Last month the White House Office of Science and Technology Policy issued a call for suggestions for "nanotechnology-inspired grand challenges".  The term "grand challenge" is popular, both within the federal agencies and among science/technology coordinating and policy-making groups.  When done well, a list of grand challenges can cleanly, clearly articulate big, overarching goals that a community has identified as aspirational milestones toward which to strive.  When done poorly, a list of grand challenges can read like naive fantasy, with the added issue that pointing this out can lead to being labeled "negative" or "lacking in vision".  To make up a poor example: "In the next ten years we should develop a computing device smaller than a grain of rice, yet more powerful than an IBM Blue Gene supercomputer, able to operate based on power acquired from the ambient environment, and costing less than $5 to manufacture."    Yeah, not too realistic.

It's worth thinking hard about these, though, and trying to contribute good ones.  The deadline for this call is this coming Thursday, so get yours in while you can.  I put one in that I will discuss later in the week.

Friday, July 10, 2015

What do IBM's 7 nm transistors mean?

Two days ago IBM and their consortium partners made a big splash by announcing that they had successfully manufactured prototype chips on the wafer scale (not just individual devices) with features compatible with the 7 nm "node".   What does that mean?  It's being reported that the transistors themselves are "7 nm wide".  Is that correct?

The term "node" is used by the semiconductor industry to characterize major targets in their manufacturing roadmap.  See here for more information that you could ever possibly want about this.  The phrase "xx nm node" means that the smallest spacing between repeated features on a chip along one direction is xx nm.  It does not actually mean that transistors are now xx nm by xx nm.  Right now, the absolute state of the art on the market from Intel are chips at the 14 nm node.  A cross-section of those taken by transmission electron microscope is shown to the right (image from TechInsights), and Intel has a nice video explaining the scheme here.   The transistors involve fin-shaped pieces of silicon - each fin is about 14 nm wide, 60-70 nm tall, and a hundred or more nm long.  One transistor unit in this design contains two fins each about 40 nm apart, as you can see in the image.  The gate electrode that cuts across the fins is actually about 40-50 nm in width.  I know this is tough to visualize - here is a 3-fin version, annotated from a still from Intel's video.  In these devices current flows along the long direction of the fin, and the gate can either let the current pass or not, depending on the voltage applied - that's how these things function as switches.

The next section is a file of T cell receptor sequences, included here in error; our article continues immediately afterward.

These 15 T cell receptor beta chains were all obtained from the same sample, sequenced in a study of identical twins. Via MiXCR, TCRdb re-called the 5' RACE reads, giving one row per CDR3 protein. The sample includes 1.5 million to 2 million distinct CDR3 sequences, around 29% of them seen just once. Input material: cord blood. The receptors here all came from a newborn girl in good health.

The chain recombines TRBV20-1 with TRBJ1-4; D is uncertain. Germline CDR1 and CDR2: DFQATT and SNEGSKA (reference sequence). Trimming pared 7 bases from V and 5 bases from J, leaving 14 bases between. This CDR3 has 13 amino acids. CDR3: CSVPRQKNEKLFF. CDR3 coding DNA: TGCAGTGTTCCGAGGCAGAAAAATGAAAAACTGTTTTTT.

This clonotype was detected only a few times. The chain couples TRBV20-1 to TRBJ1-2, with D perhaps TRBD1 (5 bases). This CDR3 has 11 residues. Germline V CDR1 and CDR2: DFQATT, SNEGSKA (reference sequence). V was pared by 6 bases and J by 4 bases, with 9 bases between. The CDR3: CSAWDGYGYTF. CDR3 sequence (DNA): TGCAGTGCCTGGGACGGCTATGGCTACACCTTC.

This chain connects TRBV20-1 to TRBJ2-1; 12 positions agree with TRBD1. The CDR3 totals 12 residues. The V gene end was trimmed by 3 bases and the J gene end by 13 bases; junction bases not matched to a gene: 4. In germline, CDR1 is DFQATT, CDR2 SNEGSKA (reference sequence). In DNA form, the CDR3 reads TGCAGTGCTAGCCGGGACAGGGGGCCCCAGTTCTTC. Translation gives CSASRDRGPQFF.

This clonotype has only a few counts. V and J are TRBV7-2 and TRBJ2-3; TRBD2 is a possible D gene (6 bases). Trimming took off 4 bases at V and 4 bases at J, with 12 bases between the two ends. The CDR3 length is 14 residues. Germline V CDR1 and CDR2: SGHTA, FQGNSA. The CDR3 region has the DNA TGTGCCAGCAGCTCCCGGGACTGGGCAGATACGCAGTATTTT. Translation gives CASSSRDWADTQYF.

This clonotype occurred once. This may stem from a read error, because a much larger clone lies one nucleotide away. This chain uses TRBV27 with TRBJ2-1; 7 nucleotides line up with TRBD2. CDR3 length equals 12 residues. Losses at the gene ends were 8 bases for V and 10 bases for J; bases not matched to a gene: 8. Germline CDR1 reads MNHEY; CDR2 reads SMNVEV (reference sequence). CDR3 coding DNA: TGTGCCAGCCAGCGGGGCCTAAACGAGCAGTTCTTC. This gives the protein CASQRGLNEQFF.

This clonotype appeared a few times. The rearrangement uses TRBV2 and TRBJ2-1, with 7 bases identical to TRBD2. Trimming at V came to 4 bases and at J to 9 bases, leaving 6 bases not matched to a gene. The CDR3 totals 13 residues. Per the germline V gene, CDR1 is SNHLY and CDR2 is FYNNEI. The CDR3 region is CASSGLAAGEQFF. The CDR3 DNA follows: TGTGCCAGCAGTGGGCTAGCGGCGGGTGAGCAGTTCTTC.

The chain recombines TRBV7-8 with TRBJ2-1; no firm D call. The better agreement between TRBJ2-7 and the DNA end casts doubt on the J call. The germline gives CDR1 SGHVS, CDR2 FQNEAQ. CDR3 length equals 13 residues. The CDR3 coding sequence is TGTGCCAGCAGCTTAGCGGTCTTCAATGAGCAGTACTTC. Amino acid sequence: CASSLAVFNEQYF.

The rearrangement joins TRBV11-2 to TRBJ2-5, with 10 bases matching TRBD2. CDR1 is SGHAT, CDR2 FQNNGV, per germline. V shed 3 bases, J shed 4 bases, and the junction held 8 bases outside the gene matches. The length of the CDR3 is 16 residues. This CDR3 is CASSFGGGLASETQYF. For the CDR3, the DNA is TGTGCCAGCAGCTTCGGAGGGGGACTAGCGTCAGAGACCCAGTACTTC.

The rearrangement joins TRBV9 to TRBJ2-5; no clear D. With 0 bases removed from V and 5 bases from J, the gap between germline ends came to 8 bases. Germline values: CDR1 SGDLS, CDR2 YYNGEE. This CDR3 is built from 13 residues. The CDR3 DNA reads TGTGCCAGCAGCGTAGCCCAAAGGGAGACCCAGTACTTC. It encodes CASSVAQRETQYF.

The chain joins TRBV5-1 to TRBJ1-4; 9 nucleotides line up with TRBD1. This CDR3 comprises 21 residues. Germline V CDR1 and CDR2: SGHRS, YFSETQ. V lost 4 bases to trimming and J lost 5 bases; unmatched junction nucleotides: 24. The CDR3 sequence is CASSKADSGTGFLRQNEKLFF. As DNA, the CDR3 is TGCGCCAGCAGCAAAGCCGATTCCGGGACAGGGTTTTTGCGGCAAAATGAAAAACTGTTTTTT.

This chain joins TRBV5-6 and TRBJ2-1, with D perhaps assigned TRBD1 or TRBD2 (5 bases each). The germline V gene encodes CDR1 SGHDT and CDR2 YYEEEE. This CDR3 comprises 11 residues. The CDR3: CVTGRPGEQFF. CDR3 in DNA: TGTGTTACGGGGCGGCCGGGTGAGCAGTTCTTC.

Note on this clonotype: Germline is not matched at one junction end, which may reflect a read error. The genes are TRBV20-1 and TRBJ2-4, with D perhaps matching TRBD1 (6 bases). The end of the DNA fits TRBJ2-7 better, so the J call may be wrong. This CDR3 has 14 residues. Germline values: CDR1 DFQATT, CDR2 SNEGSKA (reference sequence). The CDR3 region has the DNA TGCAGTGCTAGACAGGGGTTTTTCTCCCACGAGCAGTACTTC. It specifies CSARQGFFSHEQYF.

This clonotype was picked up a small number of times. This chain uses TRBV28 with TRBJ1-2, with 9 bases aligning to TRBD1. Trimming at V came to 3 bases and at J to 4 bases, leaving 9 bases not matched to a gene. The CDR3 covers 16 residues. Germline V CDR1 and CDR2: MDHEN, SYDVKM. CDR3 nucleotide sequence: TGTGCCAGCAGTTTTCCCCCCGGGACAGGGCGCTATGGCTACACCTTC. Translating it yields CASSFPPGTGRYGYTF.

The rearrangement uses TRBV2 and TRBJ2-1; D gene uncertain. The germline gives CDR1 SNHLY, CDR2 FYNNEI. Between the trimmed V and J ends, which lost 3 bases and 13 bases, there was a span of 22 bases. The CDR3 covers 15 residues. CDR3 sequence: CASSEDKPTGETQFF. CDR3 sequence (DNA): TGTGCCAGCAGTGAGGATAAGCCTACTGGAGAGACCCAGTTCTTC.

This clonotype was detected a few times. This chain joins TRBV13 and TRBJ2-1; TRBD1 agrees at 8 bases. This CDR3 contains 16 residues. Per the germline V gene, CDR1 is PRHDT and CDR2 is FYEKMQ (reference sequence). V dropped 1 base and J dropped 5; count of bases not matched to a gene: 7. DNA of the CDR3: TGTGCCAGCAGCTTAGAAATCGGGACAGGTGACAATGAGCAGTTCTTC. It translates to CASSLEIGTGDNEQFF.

So:  The 7 nm node IBM chip is very impressive.  However, don't buy into the press release wholesale just yet - there is a lot of ground to cover before it becomes clear that these chips are really "manufacturable" in the sense commonly used by the semiconductor industry.  

I'll touch on two points here.  First, yield.  The standard architecture of high performance logic chips these days assumes that all the transistors work, and we are talking about chips that would contain several billion transistors each.  In terms of manufacturing and reliability, integrated semiconductor devices are freaking amazing and put mechanical devices to shame - billions of components connected in a complicated way, and barring disaster these things can all work for many years at a time without failure.  To be "manufacturable", chip makers need to have the yield of good chips (chips where all the components actually work) be high enough to cover the manufacturing costs at a reasonable price point.  That typically means yield rates over at least 30%.  Back in the '90s Intel was giving its employees keychains made from dead Pentium processors.  It's not at all clear that IBM can really make these chips with good yields.  Note that Intel recently delayed manufacturing of 10 nm node chips because of problems.

Second, patterning technology.  All chips in recent years (including Intel's 14 nm and even their prototype 10 nm node products) are patterned using photolithography, based on a light source with a wavelength of 193 nm (!).  Manufacturers have relied on several bits of extreme cleverness to pattern features down to 1/20 of the free-space wavelength of the light, including immersion lithography, optical phase control, exotic photochemistry, and multiple patterning.  However, those can only carry you so far.  IBM and their partners have decided that now is finally the time to switch to a new light source, 13.5 nm wavelength, the so-called extreme ultraviolet.    This has been in the planning stages for years, with prototype EUV 300 mm wafer systems at Albany Nanofab and IMEC for about a decade.  However, changing to new wavelengths and therefore new processing chemistry and procedures is fraught with challenges.   I'm sure that IBM will get there, as will their competitors eventually, but it wouldn't shock me if we don't see actual manufacturing of 7 nm node chips for four or five more years at least.